The next performance indicators of set-pieces and counterattacks can potentially depict the teams who may not rely on possession-based football that much. According to InStat, Burnley, Crystal Palace, Everton, Leicester, Manchester City and Liverpool record the highest number of set-piece attacks during a game (10). Furthermore, Everton (3.8), City (3.7) and Leicester (3.7) show the best efficiency rate turning the set-piece plays into shots. Southampton (3.3 set-pieces with shots), Chelsea (3.3 set-pieces with shots) and Burnley (3.2 set-pieces with shots) rank slightly below regarding the efficiency of set-piece plays. As it can be seen, only Burnley of the so-called ‘long ball’ teams featured among the possession style teams. This is due to the fact that teams who have more ball-possession are usually fouled more often and shoot more often which result in a higher number of set-pieces including corner-kicks.
Only Burnley of the so-called ‘long ball’ teams featured among the possession style teams.
Additionally, the most counterattacking teams of the Premier League are Burnley, Southampton, and West Ham all recording on average 14 counterattacks per game. However, none of the three teams make use of the counterattacks to the full extent with Burnley creating only 1.48 shot opportunities per game from the counterattacks (second-lowest in the league). Conversely, Liverpool (2.5 shots), Manchester United (2.4 shots), Leicester (2.3 shots), and Manchester City (2.2 shots) all bring more threat to the opponent’s goal when they counterattack.
Watch: Best goals of the Season so far
Pressing and defending
Last but not least, it is vital to examine what the Premier League teams do when they do not have the ball. Pressing is the first and main performance indicator that springs to mind when talking about a team’s dynamics without the ball. The chart below displays the most and least aggressive teams when it comes to applying pressure when the opponent has the ball in its defensive third. The teams who are the least eager to press the opposition in their defensive third are Manchester City (33 pressures PG), Liverpool (44 pressures PG) and Burnley (48 pressures PG). In a case of City and Liverpool, both clubs share the highest ball-possession in the league, therefore there is no surprise that they record the lowest stats for this metric. Burnley have the 2nd lowest ball-possession out of 20 teams but despite that, they do not seem to engage in high press at all. On the other hand, Norwich, Newcastle and Crystal Palace try to prevent other teams from playing out from the back.
However, the picture turns upside down when the team in possession reaches the final third of the pitch. The teams who did not engage in a high press much in the opponent’s defensive third become aggressive and do not allow any time and space in their own defensive third (opponent’s attacking third). The best examples are Liverpool (49 pressures PG), Manchester City (46 pressures PG), and Southampton (49 pressures PG). On the flip side, Crystal Palace and Newcastle are the teams who act in a more reactive than proactive way when the opposing team enters the attacking third.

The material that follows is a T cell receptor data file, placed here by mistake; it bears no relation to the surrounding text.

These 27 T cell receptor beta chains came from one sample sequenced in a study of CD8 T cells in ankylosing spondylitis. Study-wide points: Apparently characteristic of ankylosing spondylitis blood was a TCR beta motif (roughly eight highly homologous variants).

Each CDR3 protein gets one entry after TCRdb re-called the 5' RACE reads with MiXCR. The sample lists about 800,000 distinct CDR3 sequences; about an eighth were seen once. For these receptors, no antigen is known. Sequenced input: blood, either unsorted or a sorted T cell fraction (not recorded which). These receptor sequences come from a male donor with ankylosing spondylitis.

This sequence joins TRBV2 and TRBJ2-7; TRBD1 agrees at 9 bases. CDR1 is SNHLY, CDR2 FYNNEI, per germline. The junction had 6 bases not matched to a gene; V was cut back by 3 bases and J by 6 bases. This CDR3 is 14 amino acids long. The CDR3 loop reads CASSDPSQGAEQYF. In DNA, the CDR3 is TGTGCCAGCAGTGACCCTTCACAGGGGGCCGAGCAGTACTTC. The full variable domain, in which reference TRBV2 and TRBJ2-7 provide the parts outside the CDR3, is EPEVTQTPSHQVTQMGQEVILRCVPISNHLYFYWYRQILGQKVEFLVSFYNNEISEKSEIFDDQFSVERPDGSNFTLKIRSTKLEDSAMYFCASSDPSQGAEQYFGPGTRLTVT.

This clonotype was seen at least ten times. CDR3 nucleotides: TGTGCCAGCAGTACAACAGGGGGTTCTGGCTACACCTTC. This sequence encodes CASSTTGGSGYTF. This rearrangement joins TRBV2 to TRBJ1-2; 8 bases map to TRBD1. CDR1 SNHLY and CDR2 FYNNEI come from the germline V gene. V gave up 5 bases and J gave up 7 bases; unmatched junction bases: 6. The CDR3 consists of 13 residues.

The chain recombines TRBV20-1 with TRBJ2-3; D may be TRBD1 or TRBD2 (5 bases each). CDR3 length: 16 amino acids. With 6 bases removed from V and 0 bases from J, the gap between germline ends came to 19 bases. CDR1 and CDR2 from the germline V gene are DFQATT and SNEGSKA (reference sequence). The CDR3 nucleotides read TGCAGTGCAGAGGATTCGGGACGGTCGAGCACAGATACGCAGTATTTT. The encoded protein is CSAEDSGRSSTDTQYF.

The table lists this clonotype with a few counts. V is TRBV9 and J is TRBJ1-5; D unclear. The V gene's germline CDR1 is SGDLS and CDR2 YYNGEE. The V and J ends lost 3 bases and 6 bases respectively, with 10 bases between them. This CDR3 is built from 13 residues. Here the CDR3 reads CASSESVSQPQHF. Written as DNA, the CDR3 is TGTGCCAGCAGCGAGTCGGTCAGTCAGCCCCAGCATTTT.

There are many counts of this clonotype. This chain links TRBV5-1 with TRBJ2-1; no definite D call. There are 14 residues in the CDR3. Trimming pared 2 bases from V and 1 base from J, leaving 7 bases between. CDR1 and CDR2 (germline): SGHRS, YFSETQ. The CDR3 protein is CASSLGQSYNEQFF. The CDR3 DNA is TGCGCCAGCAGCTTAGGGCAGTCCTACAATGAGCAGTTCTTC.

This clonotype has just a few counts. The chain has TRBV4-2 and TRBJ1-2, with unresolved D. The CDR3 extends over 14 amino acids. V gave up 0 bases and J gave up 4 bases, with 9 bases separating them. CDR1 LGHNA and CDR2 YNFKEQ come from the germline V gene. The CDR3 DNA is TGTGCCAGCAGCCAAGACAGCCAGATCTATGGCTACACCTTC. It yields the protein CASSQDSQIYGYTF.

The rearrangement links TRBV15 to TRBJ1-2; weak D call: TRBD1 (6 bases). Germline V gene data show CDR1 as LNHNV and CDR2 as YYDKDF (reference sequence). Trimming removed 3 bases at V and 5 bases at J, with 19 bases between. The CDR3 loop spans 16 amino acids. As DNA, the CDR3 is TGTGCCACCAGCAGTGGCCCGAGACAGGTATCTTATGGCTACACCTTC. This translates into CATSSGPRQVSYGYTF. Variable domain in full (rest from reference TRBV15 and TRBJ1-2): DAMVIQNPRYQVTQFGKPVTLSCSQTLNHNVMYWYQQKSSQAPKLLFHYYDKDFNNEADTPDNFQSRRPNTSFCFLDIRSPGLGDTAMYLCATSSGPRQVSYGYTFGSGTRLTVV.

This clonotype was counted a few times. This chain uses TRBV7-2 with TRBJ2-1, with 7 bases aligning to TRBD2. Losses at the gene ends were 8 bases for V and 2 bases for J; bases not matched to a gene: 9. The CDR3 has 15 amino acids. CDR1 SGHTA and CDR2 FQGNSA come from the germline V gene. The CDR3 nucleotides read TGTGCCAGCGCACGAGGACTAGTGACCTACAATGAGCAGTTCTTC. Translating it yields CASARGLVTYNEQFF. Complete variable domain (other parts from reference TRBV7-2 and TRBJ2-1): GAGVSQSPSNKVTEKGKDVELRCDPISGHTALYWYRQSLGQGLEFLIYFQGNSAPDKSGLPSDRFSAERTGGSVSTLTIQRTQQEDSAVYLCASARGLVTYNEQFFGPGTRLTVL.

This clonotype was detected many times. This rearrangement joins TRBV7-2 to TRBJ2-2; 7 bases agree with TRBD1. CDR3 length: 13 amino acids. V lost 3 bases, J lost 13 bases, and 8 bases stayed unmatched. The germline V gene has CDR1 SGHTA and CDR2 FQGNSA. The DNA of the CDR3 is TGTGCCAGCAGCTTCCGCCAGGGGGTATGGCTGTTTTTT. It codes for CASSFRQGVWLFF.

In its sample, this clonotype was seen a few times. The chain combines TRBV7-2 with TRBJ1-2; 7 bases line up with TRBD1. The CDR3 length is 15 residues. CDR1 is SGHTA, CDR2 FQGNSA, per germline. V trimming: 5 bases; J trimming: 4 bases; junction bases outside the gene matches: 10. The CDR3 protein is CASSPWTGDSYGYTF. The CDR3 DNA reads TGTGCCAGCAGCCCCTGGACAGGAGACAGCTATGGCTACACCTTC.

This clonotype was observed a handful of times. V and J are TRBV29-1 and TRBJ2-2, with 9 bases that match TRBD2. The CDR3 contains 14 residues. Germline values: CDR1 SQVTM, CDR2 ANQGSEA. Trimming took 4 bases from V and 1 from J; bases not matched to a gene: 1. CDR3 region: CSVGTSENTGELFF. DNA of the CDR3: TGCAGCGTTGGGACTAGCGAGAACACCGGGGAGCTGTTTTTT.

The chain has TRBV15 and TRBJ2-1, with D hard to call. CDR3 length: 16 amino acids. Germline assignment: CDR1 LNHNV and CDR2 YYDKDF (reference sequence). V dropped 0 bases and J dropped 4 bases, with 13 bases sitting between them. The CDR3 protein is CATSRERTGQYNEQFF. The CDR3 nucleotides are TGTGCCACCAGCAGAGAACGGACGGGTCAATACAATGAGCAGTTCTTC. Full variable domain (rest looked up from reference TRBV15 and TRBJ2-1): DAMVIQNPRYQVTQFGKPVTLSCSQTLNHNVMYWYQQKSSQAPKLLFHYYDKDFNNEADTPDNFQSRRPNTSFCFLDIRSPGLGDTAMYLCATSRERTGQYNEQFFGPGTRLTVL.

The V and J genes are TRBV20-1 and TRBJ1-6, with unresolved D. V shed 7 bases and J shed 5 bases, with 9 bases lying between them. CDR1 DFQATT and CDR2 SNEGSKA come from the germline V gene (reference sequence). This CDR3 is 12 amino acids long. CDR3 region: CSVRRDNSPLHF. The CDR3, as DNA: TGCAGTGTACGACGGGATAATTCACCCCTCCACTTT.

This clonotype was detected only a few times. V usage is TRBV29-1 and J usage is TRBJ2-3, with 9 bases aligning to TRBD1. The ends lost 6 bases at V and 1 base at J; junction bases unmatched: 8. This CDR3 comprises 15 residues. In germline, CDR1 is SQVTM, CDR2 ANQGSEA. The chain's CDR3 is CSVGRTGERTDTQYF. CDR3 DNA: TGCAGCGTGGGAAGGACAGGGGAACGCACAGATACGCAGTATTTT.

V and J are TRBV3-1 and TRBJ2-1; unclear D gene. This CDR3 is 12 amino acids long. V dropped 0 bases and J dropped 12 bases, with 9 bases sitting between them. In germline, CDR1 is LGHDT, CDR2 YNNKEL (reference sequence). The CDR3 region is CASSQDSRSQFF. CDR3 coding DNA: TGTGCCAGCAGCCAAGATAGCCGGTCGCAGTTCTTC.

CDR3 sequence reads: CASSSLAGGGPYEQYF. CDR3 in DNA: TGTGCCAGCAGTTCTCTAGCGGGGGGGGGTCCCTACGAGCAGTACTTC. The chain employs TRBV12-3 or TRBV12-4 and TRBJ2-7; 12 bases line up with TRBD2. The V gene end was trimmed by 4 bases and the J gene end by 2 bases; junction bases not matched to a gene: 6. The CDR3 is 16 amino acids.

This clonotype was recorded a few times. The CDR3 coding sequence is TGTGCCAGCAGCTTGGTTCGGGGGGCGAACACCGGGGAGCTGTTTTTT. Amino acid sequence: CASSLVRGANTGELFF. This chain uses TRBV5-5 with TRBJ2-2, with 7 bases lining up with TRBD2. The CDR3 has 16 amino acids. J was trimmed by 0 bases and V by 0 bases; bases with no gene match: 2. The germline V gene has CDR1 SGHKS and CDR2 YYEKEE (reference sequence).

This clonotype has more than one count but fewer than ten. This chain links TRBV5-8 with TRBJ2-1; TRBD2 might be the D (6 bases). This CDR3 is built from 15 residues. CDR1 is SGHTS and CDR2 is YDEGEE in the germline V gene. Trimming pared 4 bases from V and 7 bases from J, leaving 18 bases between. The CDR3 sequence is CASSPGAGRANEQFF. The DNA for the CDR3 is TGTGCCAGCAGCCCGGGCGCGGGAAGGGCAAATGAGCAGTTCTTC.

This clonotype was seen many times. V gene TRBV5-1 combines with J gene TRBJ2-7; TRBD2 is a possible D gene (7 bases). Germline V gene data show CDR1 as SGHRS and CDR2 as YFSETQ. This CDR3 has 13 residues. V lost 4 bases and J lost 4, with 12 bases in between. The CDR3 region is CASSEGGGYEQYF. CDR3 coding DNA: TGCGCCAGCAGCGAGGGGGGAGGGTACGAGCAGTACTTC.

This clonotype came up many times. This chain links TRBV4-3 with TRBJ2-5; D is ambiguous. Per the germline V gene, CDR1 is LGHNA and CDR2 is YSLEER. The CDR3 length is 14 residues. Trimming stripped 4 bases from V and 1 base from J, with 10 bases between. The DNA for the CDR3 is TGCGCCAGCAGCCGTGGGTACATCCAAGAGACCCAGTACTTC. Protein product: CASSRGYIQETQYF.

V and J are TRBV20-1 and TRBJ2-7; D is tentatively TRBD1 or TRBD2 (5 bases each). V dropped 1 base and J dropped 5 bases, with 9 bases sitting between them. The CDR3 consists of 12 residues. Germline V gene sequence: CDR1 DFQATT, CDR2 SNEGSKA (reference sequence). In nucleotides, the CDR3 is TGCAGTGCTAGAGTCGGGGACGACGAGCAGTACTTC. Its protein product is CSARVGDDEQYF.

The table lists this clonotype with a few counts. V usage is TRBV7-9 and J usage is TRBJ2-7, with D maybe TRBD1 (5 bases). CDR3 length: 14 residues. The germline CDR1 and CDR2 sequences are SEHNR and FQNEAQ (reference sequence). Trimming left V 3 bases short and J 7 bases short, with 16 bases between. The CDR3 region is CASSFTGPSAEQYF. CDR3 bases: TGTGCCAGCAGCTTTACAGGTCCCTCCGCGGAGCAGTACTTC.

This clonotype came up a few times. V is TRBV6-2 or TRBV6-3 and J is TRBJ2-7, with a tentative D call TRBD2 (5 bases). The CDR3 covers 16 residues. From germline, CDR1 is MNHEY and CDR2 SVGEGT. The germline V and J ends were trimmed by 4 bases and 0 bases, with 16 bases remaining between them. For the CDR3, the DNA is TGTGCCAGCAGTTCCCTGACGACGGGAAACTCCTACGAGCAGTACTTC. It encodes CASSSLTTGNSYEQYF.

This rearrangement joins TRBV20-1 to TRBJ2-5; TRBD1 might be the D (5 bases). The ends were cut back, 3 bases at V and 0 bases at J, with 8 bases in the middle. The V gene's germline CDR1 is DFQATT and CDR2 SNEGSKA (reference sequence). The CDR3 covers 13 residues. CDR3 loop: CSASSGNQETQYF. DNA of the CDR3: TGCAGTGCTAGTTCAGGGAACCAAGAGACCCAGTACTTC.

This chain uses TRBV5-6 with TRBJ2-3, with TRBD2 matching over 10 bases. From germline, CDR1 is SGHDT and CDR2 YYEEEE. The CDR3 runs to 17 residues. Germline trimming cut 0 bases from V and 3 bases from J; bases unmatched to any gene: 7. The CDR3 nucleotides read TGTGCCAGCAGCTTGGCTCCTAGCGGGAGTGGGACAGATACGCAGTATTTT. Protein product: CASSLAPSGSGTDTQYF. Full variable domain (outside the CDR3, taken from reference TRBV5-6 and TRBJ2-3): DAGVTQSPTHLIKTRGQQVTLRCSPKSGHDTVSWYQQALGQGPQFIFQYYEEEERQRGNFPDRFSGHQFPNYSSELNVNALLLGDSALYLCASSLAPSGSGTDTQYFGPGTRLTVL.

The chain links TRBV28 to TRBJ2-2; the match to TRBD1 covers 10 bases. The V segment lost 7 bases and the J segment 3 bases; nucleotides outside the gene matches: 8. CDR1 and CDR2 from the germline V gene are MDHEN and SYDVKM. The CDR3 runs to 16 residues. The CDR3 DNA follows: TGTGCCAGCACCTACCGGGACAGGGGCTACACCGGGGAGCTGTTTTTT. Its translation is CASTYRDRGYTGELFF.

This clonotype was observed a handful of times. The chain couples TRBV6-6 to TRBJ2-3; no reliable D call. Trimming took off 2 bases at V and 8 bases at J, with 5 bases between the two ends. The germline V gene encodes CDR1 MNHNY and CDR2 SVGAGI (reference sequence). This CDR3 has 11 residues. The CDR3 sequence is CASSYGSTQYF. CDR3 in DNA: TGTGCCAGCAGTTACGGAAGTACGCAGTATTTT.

Overall, if a team does not press that much or presses a lot, it does not necessarily determine the success or failure of pressing. Consequently, the percentage of pressing success is a good indication of whether a team knows when and how to press the opponent. As it turned out, Liverpool (31.7% success), Brighton (30.8% success), Southampton (30.6% success), Leicester (30.6% success) and Manchester City and Chelsea (both 30.4% success) are the teams who apply the pressure in a most efficient way. Contrarily, Newcastle (24.4% success), Burnley (25% success) and Bournemouth (25.6% success) are the least effective in pressuring the opponent.
The standout teams
- Manchester City – possession style
- Liverpool – possession and counterattacking
- Chelsea – possession style
- Brighton – possession style
- Norwich – possession style
- Sheffield United – more direct and down the flanks
- Newcastle – direct
- Burnley – direct and counterattacking
- Crystal Palace – direct and counterattacking
The present analysis investigated the Premier League teams’ styles of play. An interesting discrepancy between the teams’ playing philosophies and league position can be observed. Teams like Brighton and Norwich certainly prefer a possession-based football; however, it has not brought many benefits to both of them so far this season. Both are still heavily involved in the relegation battle with Norwich bottom of the table.
In contrast, the more pragmatic teams like Newcastle, Burnley, and Crystal Palace are safe from relegation despite their reluctance to try and play ‘pretty football’. Nevertheless, the tendency of the big teams to dominate possession is more than obvious now which seems to bring the best results when combined with quality players and top-class managers.
More pragmatic teams like Newcastle, Burnley, and Crystal Palace are safe from relegation despite their reluctance to try and play ‘pretty football’.